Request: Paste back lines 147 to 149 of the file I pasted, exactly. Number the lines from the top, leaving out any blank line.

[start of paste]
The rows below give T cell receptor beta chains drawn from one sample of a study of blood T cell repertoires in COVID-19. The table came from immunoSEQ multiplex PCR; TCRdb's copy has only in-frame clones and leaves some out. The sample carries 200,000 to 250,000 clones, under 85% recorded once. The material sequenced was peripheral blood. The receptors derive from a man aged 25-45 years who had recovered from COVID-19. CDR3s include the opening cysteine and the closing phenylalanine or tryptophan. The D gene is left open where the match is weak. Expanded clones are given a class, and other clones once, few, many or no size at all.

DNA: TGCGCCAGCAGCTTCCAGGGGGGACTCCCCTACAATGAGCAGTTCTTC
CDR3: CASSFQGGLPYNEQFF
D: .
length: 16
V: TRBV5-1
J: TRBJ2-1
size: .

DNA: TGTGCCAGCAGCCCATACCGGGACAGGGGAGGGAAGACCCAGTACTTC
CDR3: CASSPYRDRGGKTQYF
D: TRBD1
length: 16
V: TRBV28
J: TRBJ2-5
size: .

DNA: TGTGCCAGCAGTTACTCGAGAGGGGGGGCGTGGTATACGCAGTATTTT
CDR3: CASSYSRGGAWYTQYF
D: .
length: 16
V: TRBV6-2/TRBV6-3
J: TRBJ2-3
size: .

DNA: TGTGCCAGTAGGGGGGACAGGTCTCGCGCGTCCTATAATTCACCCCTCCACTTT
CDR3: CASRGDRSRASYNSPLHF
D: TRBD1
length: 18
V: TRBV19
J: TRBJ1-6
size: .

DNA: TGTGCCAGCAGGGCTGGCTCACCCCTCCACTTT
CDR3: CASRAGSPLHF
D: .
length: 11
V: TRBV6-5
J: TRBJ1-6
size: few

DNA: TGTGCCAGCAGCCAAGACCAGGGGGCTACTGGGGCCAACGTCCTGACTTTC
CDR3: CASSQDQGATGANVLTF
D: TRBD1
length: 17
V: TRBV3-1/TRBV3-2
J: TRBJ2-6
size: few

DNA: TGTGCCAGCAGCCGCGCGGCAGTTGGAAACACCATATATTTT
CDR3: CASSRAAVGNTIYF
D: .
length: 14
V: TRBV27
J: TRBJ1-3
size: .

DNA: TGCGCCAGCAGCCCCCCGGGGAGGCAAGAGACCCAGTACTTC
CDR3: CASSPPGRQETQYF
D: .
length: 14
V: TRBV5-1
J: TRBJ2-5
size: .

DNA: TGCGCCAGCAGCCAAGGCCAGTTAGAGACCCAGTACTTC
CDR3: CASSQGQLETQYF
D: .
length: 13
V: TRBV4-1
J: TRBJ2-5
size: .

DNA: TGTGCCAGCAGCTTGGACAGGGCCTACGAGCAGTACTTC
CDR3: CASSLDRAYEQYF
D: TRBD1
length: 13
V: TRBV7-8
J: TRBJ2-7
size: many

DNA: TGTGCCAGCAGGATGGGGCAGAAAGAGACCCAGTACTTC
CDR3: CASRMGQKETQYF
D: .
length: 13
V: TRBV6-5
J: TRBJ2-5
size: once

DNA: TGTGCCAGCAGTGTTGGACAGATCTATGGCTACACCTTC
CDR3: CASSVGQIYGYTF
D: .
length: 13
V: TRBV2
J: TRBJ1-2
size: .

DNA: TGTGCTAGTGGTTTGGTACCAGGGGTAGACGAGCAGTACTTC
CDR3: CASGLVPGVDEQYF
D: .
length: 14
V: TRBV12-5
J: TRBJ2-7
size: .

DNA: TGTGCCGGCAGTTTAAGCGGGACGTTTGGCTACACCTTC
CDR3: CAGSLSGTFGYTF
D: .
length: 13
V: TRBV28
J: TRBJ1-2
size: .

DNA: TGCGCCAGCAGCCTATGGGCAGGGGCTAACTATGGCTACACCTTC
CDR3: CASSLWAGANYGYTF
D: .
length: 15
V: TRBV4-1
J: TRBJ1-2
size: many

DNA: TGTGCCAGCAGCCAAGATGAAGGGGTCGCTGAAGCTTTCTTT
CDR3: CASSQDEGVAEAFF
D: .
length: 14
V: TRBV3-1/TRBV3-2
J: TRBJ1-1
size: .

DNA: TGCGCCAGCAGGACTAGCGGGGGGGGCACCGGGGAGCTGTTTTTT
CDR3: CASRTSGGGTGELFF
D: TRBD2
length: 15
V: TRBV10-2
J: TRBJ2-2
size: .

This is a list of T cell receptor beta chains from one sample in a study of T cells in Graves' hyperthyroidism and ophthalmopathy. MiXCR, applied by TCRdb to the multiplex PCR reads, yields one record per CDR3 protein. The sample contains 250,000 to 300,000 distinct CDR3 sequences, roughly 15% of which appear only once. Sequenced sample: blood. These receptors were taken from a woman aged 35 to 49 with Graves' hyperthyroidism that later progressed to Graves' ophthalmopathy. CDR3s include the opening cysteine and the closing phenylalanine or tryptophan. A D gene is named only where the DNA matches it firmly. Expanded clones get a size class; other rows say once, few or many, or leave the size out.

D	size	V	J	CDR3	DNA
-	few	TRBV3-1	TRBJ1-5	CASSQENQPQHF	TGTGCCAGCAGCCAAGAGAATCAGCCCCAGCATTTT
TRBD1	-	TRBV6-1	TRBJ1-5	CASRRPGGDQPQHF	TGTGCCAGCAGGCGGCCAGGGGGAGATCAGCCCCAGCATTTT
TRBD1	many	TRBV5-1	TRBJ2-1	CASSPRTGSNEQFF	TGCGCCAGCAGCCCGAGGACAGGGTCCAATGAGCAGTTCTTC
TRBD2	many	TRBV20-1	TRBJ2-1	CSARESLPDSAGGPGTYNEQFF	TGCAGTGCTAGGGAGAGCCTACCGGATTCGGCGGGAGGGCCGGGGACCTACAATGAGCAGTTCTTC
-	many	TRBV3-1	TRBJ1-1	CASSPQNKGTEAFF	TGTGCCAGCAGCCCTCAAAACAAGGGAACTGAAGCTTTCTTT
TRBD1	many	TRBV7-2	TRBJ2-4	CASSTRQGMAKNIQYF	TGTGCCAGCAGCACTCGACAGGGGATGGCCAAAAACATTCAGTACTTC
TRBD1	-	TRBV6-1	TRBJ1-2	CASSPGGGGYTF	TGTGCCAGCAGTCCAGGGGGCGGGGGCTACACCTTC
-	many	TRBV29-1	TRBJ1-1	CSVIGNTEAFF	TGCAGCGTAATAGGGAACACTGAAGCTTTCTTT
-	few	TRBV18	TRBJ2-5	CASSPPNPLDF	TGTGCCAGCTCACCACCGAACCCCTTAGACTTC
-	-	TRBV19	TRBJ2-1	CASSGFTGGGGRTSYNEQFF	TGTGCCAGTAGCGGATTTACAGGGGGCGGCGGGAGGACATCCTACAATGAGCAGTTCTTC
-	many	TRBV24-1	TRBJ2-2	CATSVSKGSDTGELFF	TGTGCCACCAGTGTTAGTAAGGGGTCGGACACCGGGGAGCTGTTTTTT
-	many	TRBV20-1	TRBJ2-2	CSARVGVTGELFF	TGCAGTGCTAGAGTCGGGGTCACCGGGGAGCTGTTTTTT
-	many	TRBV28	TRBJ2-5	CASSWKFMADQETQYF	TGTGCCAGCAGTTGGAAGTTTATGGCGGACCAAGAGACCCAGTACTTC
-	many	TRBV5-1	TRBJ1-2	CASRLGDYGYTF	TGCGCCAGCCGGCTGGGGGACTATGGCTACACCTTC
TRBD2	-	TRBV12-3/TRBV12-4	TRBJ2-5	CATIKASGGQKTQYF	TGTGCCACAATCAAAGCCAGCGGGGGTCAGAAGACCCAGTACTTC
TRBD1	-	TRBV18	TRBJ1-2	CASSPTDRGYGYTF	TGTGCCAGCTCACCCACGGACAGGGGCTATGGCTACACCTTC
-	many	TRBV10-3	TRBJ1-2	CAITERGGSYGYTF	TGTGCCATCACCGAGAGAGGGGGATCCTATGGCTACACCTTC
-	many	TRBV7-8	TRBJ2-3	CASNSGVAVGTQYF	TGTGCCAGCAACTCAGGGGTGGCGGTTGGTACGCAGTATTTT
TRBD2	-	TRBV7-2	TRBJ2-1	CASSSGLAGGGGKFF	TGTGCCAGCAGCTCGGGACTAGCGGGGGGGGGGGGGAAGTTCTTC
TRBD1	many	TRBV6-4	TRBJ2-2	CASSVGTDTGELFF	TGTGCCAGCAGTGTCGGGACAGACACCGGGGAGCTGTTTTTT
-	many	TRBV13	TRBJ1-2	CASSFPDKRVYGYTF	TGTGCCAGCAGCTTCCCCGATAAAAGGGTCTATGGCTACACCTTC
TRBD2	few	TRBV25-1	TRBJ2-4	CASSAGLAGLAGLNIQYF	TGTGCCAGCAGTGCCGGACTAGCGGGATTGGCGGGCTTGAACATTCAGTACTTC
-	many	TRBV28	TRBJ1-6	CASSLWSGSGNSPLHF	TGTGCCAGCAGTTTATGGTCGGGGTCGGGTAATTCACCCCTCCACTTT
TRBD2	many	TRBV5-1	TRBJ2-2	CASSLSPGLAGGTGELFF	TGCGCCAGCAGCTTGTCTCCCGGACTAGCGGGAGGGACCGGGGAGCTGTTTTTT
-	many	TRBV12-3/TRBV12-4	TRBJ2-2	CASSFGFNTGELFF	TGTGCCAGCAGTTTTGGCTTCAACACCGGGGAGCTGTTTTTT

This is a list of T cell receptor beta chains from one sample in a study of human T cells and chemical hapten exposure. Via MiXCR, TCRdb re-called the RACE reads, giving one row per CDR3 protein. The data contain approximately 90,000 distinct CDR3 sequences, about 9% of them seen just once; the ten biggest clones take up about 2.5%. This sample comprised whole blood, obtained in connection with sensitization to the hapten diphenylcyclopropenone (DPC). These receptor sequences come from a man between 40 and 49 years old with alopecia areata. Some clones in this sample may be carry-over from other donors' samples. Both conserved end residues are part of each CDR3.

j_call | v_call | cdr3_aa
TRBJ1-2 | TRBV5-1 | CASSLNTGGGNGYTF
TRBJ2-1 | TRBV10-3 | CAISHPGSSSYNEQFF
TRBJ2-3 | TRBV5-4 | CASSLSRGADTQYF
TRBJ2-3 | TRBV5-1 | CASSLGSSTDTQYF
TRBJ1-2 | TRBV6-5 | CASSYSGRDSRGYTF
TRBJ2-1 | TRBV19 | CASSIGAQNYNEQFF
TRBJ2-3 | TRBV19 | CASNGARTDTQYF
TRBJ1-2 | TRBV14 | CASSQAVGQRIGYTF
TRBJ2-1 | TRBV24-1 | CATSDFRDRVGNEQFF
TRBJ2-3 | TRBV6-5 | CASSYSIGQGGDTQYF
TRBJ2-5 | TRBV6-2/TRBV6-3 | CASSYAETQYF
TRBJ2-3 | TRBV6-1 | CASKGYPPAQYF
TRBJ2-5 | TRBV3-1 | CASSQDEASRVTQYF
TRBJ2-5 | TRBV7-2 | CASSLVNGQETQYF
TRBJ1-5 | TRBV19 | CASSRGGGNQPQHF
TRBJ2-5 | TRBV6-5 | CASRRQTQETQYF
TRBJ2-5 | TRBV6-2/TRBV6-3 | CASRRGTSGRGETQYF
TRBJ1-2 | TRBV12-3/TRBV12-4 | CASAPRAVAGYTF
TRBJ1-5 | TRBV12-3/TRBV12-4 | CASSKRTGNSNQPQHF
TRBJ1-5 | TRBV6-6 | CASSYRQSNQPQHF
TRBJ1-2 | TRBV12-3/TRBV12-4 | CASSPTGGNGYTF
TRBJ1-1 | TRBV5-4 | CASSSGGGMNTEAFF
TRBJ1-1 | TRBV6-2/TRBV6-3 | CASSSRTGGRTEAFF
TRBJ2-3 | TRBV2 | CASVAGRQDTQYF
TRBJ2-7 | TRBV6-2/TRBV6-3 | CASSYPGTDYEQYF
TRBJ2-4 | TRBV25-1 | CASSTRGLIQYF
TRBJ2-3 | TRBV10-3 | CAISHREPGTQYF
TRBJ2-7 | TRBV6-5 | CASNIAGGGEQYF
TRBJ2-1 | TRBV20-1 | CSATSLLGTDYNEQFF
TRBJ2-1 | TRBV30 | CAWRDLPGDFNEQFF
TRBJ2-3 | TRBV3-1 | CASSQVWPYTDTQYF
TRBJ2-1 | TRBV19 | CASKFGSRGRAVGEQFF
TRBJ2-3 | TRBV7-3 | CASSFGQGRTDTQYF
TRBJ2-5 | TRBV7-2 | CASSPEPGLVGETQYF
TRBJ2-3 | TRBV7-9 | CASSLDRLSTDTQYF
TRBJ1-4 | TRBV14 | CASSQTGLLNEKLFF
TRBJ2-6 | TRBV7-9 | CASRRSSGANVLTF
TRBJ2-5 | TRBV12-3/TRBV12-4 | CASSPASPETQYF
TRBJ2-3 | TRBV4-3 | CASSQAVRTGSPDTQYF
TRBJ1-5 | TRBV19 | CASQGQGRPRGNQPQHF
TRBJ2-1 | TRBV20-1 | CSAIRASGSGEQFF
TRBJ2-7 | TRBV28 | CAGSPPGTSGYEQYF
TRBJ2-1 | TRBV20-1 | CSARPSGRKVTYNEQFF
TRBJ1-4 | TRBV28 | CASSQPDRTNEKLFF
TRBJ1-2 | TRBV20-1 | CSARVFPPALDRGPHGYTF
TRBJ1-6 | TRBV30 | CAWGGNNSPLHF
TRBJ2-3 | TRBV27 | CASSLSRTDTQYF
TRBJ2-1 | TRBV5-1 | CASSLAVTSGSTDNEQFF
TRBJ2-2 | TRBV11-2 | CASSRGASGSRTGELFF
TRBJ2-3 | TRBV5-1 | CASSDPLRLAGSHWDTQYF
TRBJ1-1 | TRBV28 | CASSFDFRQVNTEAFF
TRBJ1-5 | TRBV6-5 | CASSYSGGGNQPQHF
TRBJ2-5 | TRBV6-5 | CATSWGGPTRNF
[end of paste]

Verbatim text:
-	many	TRBV12-3/TRBV12-4	TRBJ2-2	CASSFGFNTGELFF	TGTGCCAGCAGTTTTGGCTTCAACACCGGGGAGCTGTTTTTT

This is a list of T cell receptor beta chains from one sample in a study of human T cells and chemical hapten exposure. Via MiXCR, TCRdb re-called the RACE reads, giving one row per CDR3 protein. The data contain approximately 90,000 distinct CDR3 sequences, about 9% of them seen just once; the ten biggest clones take up about 2.5%. This sample comprised whole blood, obtained in connection with sensitization to the hapten diphenylcyclopropenone (DPC). These receptor sequences come from a man between 40 and 49 years old with alopecia areata. Some clones in this sample may be carry-over from other donors' samples. Both conserved end residues are part of each CDR3.

j_call | v_call | cdr3_aa